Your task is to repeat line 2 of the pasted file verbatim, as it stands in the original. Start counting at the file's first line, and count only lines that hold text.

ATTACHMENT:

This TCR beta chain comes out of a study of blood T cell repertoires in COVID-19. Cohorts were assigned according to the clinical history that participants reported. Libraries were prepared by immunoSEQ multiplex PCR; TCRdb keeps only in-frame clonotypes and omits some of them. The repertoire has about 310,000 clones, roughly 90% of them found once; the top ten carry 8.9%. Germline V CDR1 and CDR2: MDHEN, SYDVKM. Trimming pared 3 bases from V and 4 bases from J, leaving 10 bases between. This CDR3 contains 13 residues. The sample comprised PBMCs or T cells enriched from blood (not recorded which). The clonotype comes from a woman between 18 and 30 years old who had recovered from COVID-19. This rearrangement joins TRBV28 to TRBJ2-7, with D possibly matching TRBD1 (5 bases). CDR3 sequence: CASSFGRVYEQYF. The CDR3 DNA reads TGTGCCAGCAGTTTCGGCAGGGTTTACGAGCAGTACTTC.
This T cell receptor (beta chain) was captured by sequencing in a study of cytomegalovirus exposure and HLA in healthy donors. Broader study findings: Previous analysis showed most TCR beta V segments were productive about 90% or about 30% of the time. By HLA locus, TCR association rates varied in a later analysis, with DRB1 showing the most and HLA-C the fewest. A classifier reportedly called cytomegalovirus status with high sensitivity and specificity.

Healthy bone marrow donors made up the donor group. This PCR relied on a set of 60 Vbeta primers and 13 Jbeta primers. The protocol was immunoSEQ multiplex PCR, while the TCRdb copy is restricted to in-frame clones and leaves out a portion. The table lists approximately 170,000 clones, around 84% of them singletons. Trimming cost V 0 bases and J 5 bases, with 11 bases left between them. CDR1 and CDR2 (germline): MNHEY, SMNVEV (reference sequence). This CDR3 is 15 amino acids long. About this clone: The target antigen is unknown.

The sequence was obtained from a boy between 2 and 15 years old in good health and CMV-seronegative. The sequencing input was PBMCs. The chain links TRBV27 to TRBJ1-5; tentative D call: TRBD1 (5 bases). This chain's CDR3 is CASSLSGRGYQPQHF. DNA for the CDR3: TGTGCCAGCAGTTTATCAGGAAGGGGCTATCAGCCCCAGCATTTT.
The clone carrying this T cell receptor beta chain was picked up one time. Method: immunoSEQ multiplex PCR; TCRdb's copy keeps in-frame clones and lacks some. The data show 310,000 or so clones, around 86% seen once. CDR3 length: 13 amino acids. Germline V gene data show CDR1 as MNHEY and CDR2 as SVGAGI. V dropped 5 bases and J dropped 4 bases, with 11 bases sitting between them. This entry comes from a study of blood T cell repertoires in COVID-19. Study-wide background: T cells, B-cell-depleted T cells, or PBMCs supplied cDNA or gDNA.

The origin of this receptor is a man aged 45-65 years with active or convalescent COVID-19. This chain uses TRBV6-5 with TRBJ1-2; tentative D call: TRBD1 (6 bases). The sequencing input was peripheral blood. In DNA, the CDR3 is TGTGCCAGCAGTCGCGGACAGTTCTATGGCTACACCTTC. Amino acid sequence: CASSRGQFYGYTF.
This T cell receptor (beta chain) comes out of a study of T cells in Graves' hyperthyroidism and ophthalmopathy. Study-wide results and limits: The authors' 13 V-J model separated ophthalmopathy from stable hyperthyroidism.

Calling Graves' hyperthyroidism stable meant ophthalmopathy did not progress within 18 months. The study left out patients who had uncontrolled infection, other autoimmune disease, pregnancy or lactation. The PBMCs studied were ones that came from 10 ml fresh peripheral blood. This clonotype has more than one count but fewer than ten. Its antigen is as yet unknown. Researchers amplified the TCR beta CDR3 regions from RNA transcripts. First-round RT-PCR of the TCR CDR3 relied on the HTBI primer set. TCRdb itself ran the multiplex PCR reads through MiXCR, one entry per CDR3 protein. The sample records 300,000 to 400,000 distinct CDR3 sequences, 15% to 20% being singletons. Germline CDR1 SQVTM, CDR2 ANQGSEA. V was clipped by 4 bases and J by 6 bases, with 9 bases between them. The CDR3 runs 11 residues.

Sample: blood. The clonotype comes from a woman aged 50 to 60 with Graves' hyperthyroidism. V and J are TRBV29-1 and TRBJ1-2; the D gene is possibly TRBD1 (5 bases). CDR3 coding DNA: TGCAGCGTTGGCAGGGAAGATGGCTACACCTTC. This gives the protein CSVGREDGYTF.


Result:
This T cell receptor (beta chain) was captured by sequencing in a study of cytomegalovirus exposure and HLA in healthy donors. Broader study findings: Previous analysis showed most TCR beta V segments were productive about 90% or about 30% of the time. By HLA locus, TCR association rates varied in a later analysis, with DRB1 showing the most and HLA-C the fewest. A classifier reportedly called cytomegalovirus status with high sensitivity and specificity.